No one’s father had ever set themselves on fire, not in Bridgewood County where lawns were well manicured and lady’s heads never went grey. Randall Kody worked in the boiler room of Bridgewood’s only high school.
Some say the sight of his father during the day drove Carston to flood the principal’s office and play mailbox baseball with classroom coat hangers no longer screwed to the wall. The suspensions came in bunches. Carston became a hero to the few who loitered under the door number 3 sign, smoking cigarettes and dreaming of a way out.
Word of Carston’s father spread forest fire fast. Principal Bob Pringles was not sober and flat in his morning announcement. “All students report to the auditorium and don’t forget to bring a smile.” Trapper keepers were flung into the air. Loose leaf papers swayed like feathers to the floor. A perverse confetti celebration filled the hallways.
Something’s always born when something dies. The vultures of Bridgewood knew this and rolled their greedy fingers in anticipation. There wasn’t an empty seat in the room referred to as the big A. Principal Pringles never mentioned the name “Randall Cody.” He discussed casseroles and croissants instead, encouraging students to prepare dishes and forget about the big D, to forget about death. He refused to say “suicide.”
The tragedy was no tragedy at all. It was an Olympic cook up competition with home economics equipment liberated from locked cubbards and students and staff given free rein day and night. Classes were cancelled indefinitely.
Carston did not attend his father’s funeral. Carston never returned to school. The Door 3’ers played the same game of jacks for cigarettes they always played with one slight difference. They looked towards a river they couldn’t see, dreaming of water picking up speed and reaching the ocean.
Randal’s suicide and Carston’s disappearance coincided with the return of Tyrone Stintz from the Japanese Professional Baseball League. The news hit door 3 packed with purpose. Demitri Hanes tapped beats on his thighs. Carla Grammas swayed. Jimmy Fretoro sang, “in a jalopy did they come, in a jalopy did they go.”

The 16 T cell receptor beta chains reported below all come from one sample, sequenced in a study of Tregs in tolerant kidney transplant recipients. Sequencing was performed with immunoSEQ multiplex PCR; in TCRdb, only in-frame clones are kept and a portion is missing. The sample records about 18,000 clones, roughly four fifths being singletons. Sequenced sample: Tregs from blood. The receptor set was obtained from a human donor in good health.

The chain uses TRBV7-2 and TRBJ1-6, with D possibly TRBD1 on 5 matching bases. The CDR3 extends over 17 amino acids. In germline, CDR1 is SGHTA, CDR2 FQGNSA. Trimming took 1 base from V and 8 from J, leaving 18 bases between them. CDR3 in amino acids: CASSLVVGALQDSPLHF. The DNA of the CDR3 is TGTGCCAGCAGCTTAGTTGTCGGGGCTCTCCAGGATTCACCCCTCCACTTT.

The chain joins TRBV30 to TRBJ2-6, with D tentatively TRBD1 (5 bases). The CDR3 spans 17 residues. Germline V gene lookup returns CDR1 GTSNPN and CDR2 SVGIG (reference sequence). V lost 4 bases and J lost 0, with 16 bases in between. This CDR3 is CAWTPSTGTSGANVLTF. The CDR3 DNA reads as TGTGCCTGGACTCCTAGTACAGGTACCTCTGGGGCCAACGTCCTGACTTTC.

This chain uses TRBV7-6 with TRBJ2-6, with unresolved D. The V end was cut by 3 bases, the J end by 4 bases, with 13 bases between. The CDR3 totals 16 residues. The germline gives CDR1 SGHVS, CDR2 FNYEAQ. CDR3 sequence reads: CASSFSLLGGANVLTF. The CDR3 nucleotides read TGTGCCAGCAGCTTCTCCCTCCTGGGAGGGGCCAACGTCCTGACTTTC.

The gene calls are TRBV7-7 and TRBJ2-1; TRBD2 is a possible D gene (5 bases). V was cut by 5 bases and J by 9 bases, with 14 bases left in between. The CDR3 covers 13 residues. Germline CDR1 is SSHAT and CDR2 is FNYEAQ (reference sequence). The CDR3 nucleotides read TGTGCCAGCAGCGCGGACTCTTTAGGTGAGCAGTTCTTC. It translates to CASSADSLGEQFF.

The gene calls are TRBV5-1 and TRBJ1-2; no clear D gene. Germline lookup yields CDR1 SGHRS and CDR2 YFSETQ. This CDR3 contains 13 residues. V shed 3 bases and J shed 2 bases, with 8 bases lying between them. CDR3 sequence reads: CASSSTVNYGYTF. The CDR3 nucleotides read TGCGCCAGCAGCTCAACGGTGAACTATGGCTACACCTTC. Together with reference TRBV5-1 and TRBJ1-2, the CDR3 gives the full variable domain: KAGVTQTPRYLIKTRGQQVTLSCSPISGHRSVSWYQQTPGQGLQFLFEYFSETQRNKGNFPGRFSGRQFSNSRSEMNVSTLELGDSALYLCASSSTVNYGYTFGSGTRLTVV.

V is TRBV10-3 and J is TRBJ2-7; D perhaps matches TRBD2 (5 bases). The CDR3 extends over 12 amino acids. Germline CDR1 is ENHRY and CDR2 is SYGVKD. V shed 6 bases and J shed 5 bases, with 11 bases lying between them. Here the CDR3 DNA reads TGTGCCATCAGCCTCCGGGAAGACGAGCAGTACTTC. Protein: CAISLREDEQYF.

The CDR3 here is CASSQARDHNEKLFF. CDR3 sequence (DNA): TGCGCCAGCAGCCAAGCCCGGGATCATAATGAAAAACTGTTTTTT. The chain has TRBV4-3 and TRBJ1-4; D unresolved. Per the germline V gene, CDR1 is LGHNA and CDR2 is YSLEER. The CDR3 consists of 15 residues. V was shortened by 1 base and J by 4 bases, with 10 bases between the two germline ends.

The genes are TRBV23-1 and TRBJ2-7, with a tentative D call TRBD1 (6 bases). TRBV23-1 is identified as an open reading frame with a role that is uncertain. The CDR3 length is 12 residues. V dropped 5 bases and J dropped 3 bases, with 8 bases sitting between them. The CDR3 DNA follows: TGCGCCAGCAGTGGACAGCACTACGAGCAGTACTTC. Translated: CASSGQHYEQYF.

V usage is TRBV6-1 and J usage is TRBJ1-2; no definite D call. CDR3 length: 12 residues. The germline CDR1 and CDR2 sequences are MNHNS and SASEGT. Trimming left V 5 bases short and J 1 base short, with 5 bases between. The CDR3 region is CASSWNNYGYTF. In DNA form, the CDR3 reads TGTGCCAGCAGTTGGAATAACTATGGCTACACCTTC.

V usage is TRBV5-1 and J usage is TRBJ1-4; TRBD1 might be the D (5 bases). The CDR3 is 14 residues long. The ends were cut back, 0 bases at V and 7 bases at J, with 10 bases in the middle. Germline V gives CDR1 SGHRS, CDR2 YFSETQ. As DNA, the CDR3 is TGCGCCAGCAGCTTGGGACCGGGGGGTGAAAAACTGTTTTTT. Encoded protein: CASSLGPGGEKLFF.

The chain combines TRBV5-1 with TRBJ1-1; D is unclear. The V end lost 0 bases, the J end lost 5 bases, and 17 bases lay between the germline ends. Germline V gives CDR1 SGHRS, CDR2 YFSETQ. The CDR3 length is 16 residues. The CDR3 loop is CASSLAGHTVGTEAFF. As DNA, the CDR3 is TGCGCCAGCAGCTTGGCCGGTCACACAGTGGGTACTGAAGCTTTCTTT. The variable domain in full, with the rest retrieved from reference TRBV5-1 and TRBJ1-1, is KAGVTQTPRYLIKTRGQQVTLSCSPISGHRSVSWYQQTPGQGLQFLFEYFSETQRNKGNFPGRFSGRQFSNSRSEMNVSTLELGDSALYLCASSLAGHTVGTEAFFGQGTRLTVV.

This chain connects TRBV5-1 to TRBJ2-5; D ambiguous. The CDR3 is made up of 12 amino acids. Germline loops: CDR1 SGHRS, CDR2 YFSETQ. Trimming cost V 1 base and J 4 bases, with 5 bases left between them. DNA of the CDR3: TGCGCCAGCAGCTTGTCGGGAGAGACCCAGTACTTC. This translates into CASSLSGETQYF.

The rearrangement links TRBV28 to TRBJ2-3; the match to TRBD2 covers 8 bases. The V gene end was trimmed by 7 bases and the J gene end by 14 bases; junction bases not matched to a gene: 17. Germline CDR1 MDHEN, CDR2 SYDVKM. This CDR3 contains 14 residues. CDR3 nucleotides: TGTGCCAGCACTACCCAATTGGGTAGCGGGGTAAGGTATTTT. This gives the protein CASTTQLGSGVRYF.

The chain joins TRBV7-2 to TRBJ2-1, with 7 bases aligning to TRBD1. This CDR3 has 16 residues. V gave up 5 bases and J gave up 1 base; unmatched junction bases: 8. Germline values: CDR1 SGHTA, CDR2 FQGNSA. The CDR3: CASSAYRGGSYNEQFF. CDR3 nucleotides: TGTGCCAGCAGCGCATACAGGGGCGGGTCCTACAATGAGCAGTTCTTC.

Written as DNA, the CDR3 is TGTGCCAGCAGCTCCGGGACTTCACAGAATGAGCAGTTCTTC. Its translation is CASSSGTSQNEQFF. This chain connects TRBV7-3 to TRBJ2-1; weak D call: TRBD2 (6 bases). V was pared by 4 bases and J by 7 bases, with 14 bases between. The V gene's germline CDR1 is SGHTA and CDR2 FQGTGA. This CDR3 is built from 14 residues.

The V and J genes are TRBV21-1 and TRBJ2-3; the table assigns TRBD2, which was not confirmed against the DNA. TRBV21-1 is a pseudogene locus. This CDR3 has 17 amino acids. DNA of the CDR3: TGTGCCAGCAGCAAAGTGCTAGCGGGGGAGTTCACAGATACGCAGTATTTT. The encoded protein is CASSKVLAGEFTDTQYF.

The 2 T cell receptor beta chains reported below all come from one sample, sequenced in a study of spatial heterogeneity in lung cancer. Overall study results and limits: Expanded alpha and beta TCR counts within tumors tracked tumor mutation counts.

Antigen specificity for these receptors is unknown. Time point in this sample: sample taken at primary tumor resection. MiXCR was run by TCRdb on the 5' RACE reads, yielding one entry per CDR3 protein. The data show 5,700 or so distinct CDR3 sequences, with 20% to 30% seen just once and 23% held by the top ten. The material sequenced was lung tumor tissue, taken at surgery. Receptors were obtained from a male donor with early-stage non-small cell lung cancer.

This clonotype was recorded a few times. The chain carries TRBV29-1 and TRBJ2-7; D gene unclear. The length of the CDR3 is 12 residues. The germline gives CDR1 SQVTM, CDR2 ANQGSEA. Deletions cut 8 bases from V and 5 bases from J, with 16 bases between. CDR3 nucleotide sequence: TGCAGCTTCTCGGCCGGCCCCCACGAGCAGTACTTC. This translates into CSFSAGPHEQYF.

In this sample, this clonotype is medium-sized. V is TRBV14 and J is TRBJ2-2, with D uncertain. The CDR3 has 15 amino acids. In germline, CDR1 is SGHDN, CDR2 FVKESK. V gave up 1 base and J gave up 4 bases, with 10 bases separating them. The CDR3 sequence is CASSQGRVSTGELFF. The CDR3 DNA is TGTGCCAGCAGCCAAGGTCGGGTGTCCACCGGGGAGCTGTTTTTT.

Demitri followed proper channels to reach the principal’s office; filled out the necessary forms and waited. Bob Pringles greeted him with a fully extended hand and paper boy smile.
“Your idea of a charity baseball game is without a doubt your brightest moment at Bridgewood,” Bob said. And so it was set; the door 3’ers versus the door 1’ers-those who entered through the main entrance or not at all. Parents and townspeople were encouraged to bake and cook and steam and fry their best dishes for the big game.
Bridgewood residents never disguised their superior attitude and way of life. They were the greatest town in the world, #1, no questions asked. To be a “Bridger” was to be the best and the distinction came with responsibilities. Prinicipal Pringles depended on the door 3’ers as an example. “That’s what happens,” he would say while pointing in door 3’s direction “when you stray too far from our standards of excellence.”
Demitiri didn’t say a word about Tyrone Stintz returning. He just smiled right back at Bob Pringles the Principal, but Bob knew. Oh yeh, he knew. He needed Tyrone Stintz like he needed the door 3’ers.
Stintz had chased Bridgetown’s very own Martin Marshpool around the mound, up into the seats and out the stadium during the previous season’s last game. Some say that was the straw that exiled him to Japan. He was enemy number 1, a disgrace to the grand ol’ game, a hair in the soup bowl of Bridgetown.
On game day, the sun was shining and the door 3’ers dressed to the nines with grey uniforms and sharpened cleats. More than a few shins were spiked. The bases were doused with lighter fluid. A horizontal wick was secretly zig-zagged across the outfield grass and dirt diamond. And when the last out was made, Demitiri made the hand signal. Carla scurried east and west with torches held high in hand.
The field went up in flames. Screams could be heard in neighboring counties. Fire trucks as far as Connecticut were summoned from deep sleeps. The door 3’ers climbed the fence and jumped to the street where a 1977 Buick Oldsmobile waited with the engine revving. The compass pointed onward and off the car zoomed in search of Carston.
He was never found, but the hunt took the Buick out beyond Bridgeport to places the door 3’ers would soon know. They never returned. Next day’s paper pinned the disruption on the get away driver. It was a mug shot of Tyrone Stintz.